In order to better heal those they serve, doctors must first deal with their own suffering

Image via Unsplash

Patients and doctors are allies separated by a common language: suffering.

Patients suffer because of their diseases, because of their feelings of alienation within a technocratic medical system and because their experience is ignored in our society that often believes the best way to get rid of suffering is to get rid of the sufferer.


In the face of these obstacles, patients seek physicians not only as experts in treating their illnesses and wounds but also as experts in alleviating their suffering. But are these expectations well founded?

Patients and doctors are allies separated by a common language: suffering.

When I speak at medical conferences, I always ask the physicians, nurses and students if they learned anything about suffering—their own or that of their patients—during their training. Inevitably, no hands go up. Indeed, a 2017 study in Family Medicine found that such education is not taking place even though students want it. An accompanying editorial stated: “To be worthy to serve [suffering patients] means that we first must undertake the study of suffering. We cannot hope to address the phenomenon without exploring it within ourselves, our patients, our communities, our society.”

There is, however, a grievous obstacle, invisible to most patients, that prevents doctors from undertaking “the study of suffering”: Physicians themselves are suffering under the very same health care system as their patients.

Over half of physicians satisfy criteria for burnout: emotional/physical exhaustion, cynicism/depersonalization and/or a lack of sense of accomplishment in patient care.

Electronic health records and increasing government regulations contribute to physician burnout. Due to E.H.R.s, the average physician spends two to three minutes on a computer for each minute spent face-to-face with a patient. Increased government-mandated administrative tasks, though well intentioned, can suck the joy out of physicians who start seeing their profession as a burden, instead of a meaningful calling. Unless this soul-crushing epidemic of physician burnout ends, doctors will not have the emotional energy or motivation to learn about and address their patients’ suffering.

Physicians themselves are suffering under the very same health care system as their patients.

While physician burnout and its solutions are multifaceted issues, the Catholic Medical Association is one innovator that is already addressing suffering among Catholic physicians and their patients.

In 2012, a colleague urged me to write a discussion-based course for health care professionals based on St. John Paul’s apostolic letter, “Salvifici Doloris.” This free course, successfully used since 2014 by an increasing number of our 104 local physician guilds and 34 medical student guilds, teaches physicians how to understand and address their own suffering so they can empathically see their patients as fellow sufferers and learn how to practice compassion.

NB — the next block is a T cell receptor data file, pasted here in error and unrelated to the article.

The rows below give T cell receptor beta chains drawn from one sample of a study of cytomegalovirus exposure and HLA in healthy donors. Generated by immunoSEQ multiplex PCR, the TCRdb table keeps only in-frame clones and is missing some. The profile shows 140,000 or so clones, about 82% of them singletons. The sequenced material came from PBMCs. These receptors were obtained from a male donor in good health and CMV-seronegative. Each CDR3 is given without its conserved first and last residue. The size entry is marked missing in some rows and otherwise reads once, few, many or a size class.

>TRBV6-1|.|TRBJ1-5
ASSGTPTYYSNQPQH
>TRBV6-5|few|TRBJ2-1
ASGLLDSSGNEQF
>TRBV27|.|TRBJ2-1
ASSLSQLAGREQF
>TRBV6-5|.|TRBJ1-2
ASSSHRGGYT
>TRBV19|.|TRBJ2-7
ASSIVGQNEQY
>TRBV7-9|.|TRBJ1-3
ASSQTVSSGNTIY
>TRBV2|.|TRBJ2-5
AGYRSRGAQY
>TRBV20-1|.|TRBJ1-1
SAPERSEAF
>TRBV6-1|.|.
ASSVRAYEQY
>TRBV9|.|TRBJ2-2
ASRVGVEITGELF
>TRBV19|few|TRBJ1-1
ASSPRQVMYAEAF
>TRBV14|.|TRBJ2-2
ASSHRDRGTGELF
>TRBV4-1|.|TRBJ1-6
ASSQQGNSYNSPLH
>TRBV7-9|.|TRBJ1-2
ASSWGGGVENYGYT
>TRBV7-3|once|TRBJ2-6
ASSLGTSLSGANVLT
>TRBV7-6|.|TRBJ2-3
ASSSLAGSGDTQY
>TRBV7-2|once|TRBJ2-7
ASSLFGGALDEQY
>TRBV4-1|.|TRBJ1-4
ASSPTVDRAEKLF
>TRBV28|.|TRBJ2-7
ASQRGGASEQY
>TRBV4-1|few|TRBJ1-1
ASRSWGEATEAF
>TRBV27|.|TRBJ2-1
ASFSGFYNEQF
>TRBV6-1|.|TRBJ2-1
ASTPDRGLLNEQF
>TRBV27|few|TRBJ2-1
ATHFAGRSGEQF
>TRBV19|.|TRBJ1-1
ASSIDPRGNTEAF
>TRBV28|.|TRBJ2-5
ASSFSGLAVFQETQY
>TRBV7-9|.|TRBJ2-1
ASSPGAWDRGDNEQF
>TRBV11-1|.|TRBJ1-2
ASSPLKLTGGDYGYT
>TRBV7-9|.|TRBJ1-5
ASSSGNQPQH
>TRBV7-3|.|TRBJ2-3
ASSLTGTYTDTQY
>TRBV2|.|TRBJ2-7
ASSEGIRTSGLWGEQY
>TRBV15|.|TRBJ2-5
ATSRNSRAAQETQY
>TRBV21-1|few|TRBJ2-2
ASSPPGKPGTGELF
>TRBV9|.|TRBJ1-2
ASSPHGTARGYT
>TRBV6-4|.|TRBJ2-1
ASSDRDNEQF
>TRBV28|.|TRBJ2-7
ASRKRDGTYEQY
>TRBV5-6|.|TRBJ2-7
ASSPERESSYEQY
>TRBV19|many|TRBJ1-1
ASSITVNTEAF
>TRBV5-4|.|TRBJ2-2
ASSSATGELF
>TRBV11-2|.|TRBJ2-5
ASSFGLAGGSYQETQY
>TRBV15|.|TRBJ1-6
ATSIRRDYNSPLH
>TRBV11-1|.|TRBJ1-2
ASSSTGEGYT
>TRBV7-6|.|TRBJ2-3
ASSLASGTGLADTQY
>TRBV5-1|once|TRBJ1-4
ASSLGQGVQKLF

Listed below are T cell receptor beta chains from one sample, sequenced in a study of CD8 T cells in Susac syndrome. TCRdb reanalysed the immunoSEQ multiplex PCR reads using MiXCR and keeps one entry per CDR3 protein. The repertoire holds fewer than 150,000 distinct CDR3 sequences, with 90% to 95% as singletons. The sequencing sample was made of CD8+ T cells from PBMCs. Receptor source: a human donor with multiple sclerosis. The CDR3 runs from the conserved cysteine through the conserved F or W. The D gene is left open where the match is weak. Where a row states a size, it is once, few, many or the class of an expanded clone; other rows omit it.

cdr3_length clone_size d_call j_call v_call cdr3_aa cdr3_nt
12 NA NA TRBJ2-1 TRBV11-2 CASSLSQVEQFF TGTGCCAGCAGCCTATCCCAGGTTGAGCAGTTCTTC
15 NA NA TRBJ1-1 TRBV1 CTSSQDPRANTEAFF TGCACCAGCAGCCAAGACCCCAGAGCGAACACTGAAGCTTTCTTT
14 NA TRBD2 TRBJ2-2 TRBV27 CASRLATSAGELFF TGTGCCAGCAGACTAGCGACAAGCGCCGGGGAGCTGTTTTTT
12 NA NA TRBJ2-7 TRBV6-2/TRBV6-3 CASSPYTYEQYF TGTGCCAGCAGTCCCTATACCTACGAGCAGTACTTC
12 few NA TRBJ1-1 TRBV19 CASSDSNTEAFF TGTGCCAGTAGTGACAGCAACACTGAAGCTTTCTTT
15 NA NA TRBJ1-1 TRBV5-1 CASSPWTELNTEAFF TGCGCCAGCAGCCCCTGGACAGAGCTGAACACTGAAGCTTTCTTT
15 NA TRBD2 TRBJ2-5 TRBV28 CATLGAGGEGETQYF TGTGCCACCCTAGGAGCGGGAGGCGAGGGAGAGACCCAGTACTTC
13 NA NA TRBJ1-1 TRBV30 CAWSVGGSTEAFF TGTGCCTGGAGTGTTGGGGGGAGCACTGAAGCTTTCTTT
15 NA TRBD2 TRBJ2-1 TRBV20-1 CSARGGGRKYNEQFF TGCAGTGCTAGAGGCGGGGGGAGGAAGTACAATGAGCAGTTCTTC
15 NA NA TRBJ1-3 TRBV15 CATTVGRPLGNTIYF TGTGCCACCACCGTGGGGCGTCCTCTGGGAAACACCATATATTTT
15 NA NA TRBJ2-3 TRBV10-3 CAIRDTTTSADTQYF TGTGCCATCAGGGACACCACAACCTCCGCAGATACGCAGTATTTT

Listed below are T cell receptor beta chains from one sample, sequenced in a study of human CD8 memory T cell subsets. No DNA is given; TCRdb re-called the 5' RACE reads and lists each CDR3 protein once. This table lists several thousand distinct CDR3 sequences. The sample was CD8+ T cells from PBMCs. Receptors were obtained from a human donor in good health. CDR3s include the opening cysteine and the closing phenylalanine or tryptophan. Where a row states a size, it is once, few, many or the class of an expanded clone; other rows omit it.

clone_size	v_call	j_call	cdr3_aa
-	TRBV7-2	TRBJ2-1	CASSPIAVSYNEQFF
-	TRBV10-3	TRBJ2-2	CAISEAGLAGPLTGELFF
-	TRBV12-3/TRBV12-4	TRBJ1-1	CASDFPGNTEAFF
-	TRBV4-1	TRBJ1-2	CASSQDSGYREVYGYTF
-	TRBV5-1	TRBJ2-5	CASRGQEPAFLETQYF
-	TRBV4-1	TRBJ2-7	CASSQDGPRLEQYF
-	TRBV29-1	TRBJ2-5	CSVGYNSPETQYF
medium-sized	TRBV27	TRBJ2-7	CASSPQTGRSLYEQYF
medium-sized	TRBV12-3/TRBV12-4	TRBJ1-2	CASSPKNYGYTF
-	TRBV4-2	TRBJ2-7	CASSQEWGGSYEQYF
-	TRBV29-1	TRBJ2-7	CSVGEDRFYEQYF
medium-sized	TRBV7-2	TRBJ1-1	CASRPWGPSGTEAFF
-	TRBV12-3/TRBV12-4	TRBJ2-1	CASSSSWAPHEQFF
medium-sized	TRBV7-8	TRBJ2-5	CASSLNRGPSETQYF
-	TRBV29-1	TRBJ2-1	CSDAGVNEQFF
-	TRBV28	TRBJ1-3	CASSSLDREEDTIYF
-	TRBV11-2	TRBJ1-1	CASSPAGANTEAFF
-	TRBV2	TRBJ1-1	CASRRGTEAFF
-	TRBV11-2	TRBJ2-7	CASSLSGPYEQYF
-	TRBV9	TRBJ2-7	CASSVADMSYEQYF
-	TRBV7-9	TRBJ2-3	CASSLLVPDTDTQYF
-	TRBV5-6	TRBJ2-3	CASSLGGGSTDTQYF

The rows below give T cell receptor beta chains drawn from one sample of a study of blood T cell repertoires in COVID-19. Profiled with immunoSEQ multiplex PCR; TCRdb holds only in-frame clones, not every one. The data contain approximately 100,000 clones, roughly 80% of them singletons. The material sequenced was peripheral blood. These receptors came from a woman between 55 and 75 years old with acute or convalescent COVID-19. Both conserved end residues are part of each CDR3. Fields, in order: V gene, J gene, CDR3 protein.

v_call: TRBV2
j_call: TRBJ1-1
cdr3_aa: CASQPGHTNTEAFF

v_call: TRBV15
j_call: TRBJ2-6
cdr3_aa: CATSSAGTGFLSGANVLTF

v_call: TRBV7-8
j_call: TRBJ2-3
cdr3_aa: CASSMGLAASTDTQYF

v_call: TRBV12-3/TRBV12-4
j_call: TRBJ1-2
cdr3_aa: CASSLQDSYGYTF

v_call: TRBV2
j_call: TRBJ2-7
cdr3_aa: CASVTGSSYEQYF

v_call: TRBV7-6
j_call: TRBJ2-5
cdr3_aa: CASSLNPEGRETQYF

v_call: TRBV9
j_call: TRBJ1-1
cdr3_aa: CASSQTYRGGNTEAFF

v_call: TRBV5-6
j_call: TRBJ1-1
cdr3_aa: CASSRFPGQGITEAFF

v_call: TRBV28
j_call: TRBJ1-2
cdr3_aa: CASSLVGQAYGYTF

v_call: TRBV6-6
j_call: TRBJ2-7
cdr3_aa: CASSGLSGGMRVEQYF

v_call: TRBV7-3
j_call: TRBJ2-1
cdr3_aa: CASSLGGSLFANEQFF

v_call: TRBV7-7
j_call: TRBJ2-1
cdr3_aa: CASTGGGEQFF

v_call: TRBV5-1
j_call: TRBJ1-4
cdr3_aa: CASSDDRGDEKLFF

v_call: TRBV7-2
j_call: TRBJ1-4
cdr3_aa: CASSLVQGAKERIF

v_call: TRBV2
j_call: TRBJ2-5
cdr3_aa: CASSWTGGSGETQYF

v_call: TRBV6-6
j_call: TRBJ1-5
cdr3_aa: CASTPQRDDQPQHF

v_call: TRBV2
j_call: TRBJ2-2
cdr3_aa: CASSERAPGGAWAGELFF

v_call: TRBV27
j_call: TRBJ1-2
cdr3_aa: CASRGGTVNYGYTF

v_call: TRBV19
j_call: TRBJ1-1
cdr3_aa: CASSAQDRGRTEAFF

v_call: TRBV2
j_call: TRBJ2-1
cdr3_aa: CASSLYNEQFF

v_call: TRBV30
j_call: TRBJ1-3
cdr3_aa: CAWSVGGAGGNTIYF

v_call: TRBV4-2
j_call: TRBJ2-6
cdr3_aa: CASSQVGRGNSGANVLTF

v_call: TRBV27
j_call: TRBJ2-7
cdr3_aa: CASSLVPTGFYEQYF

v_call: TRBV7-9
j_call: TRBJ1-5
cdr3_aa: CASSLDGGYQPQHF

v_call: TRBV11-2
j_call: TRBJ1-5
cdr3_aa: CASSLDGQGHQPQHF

National and regional conferences, annual diocesan White Masses and local guilds provide places where physicians and students learn how to live the C.M.A. mission “to uphold the principles of the Catholic faith in the science and practice of medicine.” Most important, in an age when the very definition of “person” seems up for grabs, a guild is a place where we learn how to become a certain kind of person: a physician inspired to imitate Jesus Christ.

We must not scold the little boy at the seashore tossing back starfish one by one after a storm, saying, “You can’t make a difference to those thousands of starfish on the beach.” We must be like the little boy who tosses in another starfish and says, “But it made a difference to that one.”

This approach will not change our health care system overnight, but it will begin to change the lives of numerous patients by healing the physicians, one-by-one, who treat them.

Comments are automatically closed two weeks after an article's initial publication. See our comments policy for more.
Scott Porter
1 year 3 months ago

Indeed, doctors must be physically fit to make sure that they really put to practice what they thought. I think its harder for a doctor to say that we must have lean body through exercise and such when the doctor himself is too big and fat.

Scott Porter(West Palm Beach digital agency)


The latest from america

The Ohio-class ballistic-missile submarine USS Maryland (SSBN 738), Blue crew, returns to homeport at Naval Submarine Base Kings Bay, Ga., following a strategic deterrence patrol. Maryland is one of five ballistic-missile submarines stationed at the base and is capable of carrying up to 20 submarine-launched ballistic missiles with multiple warheads. (U.S. Navy photo by Mass Communication Specialist 1st Class Ashley Berumen/Released)
The obvious religious motivation of the Plowshares activists did not insulate them from criminal prosecution. The First Amendment prohibits the government from applying different rules to religious believers, but the Plowshares defendants were treated the same as any other intruder on government
Ellen K. BoegelNovember 20, 2019
Alexandra DeSanctis: We are called to defend the least among us, and there is no more weak and defenseless population than unborn human beings.
Alexandra DeSanctisNovember 20, 2019
In death, what we thought was lost is, wondrously, restored to us. What we feared could never be accomplished is achieved.
Terrance KleinNovember 20, 2019
Before my illness I frequently thought of life from the perspective of what I had accomplished. Throughout my illness, God has reminded me that what is most important is what we do for other people and that he is really in charge.
Shawn SextonNovember 20, 2019